The political elite do not interact with the masses when they negotiate to produce public policy. They interact with the economic elite and their lobbyists, who are well connected because they face low transaction costs so are able to bargain for specific public policies. In practice, this means selling public policies to the highest bidder.

Additionally, the use of elections to solve social problems does not lead to greater peaceful cooperation among citizens as some models of democracy suggest, but instead encourages ever more polarization as more and more issues are “solved” politically – that is to say, as more and more issues become politicized:

Unlike voting models in which voters have preferences and candidates adopt their platforms to correspond with voter preferences, candidates and parties offer platforms and voters adopt those platforms as their anchors, with preferences on most policies being derivative of their anchors. Platforms often do not converge on some median preference, but remain separated (polarized), and the single dimension of citizen political preferences runs from one platform to the other.

This tendency towards greater polarization with the use of elections is also exacerbated by the fact that politics, unlike markets, is a zero-sum, winner-takes-all game. Markets are very good at providing for even very niche preferences, so almost everyone can get exactly what they are looking for even when they have tastes that are not widely shared. This isn’t the case in politics:

In markets, entrepreneurs have an incentive to entice customers to transact with them. In politics, people have an incentive to defeat rivals. In the market for soft drinks, there is room for both Coke and Pepsi to succeed. In the market for automobiles, there is room for both General Motors and Toyota to succeed. In electoral politics, one side wins and the other loses.

But most importantly, the traditional story of democracy gets things backwards. Voters do not bring their preferences to the polls, leading elites to form policies as the voters direct. Elites form bundles of policies as a result of negotiation and planning with other elites, and voters are given a choice of bundles reflecting the preferences of the elite. Because voters act expressively rather than instrumentally, and because most voter preferences are derivative, voters will express a preference for entire bundles of policies they had no voice in forming. Elites, not voters, are in the driver’s seat in a democracy:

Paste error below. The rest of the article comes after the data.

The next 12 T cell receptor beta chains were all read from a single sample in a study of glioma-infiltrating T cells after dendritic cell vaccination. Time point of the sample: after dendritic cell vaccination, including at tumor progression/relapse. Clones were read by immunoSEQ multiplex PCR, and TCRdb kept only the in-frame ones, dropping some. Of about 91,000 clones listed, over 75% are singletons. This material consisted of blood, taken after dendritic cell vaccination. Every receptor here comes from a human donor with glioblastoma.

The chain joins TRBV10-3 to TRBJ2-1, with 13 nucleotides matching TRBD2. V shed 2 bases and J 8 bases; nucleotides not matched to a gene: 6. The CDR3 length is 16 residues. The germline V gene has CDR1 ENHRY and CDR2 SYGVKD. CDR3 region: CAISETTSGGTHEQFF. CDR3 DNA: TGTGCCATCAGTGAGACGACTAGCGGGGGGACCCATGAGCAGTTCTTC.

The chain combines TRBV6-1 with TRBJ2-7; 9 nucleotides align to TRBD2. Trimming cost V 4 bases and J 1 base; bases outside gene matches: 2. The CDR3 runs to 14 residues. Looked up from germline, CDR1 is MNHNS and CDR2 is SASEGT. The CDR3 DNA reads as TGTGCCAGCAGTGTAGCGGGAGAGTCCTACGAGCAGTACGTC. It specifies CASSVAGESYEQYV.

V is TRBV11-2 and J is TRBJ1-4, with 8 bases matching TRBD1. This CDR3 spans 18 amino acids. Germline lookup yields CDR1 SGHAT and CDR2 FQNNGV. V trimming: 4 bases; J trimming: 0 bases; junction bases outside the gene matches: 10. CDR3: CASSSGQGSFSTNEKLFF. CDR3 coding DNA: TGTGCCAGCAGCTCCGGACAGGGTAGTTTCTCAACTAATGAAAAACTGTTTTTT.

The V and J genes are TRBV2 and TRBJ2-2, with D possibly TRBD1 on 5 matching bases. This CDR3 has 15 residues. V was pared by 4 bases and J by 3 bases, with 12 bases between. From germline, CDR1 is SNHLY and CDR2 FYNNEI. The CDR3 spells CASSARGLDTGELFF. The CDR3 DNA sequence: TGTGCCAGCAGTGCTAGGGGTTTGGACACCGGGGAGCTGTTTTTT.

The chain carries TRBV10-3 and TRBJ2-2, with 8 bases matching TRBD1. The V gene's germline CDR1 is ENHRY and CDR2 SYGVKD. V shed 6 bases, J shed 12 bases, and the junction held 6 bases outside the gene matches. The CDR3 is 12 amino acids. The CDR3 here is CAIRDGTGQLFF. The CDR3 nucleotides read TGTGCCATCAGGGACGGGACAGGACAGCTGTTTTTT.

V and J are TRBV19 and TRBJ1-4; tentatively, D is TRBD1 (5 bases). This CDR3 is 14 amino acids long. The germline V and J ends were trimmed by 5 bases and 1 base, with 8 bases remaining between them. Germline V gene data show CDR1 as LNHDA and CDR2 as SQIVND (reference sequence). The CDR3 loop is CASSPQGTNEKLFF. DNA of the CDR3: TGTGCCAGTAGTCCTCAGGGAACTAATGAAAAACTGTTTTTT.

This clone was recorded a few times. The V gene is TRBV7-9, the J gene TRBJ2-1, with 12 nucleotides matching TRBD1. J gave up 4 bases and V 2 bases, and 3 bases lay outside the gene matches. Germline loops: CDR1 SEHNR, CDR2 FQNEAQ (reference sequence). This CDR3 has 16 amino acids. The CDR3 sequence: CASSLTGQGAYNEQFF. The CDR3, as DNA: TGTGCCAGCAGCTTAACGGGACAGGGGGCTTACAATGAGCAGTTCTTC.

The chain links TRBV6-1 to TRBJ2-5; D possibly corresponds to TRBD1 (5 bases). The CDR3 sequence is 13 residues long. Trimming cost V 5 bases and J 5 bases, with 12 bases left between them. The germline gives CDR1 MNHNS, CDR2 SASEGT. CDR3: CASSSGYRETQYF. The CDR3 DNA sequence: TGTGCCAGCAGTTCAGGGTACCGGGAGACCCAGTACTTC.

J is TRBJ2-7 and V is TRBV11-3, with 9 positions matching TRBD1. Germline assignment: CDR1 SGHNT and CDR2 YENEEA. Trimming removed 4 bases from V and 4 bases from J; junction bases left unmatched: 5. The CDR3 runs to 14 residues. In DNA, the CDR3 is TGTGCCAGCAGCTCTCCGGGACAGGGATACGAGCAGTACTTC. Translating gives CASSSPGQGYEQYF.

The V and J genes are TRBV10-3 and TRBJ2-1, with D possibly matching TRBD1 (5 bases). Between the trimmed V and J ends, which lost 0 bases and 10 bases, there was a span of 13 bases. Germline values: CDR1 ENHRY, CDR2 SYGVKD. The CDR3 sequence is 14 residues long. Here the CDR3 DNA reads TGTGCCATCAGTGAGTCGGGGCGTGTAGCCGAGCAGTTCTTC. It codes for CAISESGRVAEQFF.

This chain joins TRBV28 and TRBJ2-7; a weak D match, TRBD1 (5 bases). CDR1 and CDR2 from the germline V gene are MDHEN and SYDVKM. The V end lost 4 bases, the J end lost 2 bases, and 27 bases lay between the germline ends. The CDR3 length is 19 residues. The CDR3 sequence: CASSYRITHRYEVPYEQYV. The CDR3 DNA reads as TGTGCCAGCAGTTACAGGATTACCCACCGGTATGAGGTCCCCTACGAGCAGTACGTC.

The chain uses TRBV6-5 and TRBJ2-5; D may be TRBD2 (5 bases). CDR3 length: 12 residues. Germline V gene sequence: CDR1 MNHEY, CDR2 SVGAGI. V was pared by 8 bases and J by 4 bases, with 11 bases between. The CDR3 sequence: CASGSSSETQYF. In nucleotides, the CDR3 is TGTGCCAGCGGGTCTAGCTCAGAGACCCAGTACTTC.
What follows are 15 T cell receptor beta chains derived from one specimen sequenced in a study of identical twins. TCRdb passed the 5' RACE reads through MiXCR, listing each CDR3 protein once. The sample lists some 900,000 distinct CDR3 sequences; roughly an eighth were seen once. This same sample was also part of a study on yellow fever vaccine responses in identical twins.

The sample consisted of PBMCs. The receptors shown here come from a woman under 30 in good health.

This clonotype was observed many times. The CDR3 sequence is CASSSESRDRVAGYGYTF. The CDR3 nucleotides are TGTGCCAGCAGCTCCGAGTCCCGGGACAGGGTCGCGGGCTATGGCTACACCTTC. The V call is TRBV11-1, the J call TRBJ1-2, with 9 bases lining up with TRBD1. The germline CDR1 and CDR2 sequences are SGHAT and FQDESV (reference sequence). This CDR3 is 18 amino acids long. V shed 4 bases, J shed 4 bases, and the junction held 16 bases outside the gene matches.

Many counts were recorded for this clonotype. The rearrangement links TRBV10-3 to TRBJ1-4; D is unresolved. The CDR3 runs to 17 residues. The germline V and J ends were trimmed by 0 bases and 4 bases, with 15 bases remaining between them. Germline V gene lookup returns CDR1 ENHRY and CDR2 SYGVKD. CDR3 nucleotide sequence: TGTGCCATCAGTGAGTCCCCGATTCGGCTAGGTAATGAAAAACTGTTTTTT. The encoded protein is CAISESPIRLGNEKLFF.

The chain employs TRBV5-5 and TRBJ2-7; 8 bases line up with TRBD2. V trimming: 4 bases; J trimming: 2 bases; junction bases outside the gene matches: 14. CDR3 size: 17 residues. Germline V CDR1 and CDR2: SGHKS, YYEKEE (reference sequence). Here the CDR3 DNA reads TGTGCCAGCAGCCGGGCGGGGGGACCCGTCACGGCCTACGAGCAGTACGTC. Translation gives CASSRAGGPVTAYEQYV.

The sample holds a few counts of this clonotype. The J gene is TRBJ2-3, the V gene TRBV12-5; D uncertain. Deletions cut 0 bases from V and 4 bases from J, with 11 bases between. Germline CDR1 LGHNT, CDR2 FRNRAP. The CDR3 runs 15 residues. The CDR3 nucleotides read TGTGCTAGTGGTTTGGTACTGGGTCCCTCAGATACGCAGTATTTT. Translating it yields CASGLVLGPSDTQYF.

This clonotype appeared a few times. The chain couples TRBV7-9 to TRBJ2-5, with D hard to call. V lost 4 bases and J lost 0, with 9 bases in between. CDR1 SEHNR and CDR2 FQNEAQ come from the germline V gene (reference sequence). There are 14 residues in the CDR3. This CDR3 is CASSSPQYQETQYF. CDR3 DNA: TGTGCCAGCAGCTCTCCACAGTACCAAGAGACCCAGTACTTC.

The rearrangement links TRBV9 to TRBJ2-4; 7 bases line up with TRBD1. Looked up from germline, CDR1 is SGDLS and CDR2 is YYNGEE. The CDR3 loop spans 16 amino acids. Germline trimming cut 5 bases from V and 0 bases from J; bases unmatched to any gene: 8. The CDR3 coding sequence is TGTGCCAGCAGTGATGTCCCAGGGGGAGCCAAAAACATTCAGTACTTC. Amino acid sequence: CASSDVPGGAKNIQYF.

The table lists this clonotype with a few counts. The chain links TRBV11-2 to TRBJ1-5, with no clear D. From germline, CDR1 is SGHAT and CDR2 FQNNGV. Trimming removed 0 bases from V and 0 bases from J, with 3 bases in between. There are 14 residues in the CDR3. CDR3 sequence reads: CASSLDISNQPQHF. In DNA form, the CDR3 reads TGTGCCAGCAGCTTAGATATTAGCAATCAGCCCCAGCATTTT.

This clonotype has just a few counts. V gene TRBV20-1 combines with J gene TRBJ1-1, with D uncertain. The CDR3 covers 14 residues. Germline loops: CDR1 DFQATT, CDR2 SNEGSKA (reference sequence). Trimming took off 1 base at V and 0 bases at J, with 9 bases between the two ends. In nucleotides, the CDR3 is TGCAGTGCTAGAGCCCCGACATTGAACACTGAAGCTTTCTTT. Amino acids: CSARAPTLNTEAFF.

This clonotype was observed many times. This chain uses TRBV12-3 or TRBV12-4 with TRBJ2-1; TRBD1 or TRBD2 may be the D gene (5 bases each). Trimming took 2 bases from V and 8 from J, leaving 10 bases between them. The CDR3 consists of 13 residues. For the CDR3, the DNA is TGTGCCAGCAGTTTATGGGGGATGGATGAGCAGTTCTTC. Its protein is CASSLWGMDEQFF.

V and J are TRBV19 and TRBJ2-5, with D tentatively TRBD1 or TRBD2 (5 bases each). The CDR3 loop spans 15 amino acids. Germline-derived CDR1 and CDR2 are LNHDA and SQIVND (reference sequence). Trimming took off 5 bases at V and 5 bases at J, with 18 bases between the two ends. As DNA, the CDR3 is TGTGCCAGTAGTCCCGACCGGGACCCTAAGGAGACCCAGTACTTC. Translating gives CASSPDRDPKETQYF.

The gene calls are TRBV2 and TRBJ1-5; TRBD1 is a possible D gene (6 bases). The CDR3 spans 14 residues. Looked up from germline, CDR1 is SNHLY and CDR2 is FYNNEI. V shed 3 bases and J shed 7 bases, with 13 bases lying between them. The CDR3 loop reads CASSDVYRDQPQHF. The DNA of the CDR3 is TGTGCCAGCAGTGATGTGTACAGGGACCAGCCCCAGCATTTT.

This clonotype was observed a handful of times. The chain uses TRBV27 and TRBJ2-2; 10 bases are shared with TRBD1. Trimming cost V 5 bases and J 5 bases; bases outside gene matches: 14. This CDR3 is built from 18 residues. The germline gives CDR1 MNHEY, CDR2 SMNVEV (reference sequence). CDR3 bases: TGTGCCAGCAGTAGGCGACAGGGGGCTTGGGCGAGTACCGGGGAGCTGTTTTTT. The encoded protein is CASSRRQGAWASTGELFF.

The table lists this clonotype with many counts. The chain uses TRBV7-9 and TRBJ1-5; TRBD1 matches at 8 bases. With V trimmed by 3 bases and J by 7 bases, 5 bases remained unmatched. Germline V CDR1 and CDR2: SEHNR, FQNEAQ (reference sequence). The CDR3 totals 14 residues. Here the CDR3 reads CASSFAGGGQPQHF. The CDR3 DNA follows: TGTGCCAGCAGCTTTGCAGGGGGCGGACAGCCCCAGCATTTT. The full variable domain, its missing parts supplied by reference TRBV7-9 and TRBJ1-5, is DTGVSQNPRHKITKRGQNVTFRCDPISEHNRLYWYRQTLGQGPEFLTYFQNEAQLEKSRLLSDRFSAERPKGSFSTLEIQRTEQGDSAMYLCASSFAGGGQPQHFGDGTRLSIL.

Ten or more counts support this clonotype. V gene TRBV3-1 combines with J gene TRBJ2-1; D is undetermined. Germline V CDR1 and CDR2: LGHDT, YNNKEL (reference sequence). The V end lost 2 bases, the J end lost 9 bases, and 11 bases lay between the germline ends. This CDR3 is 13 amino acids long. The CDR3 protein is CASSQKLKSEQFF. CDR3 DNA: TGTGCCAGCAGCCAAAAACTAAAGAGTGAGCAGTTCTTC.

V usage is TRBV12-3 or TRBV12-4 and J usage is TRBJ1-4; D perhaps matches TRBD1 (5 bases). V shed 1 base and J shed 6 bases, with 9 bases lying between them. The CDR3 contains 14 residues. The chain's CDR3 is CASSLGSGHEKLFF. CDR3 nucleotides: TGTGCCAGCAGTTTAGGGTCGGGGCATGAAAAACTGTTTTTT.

The preceding analysis questions the degree to which democratic governments carry out the will of the people, and the degree to which democratic governments are accountable to their citizens. More than just being poorly informed, citizens and voters tend to adopt their policy preferences from the political elite, so it would be more accurate to say that democratic government carries out the will of the elite than the will of the people.

This also undermines the idea that elections make the elites accountable to the citizens:

If the masses acquire their public policy preferences from the elite to whom they anchor, it is the elite who design public policy, and the masses follow their leaders. Democratic government is not accountable to its citizens, and is not constrained to act in their interest, if the political preferences expressed by the masses are derived from those of the elite.

Of course, it’s still very much in the interest of the elites to advertise the standard view of democracy. Those who advocate for the use of elections on the grounds that elections allow citizens to peacefully coordinate solutions among themselves, or on the grounds that elections make leaders accountable to the public, provide the elites with exactly the kind of intellectual cover that most benefits them:

The romantic notion of democracy as a system in which the political elite are accountable to the masses works to the advantage of the elite, because it presents the appearance of a government constrained to act in the public interest.

This brings my summary of Holcombe’s book to a close. In the next post, I’ll give my thoughts on what I see as the strengths and weaknesses of his argument.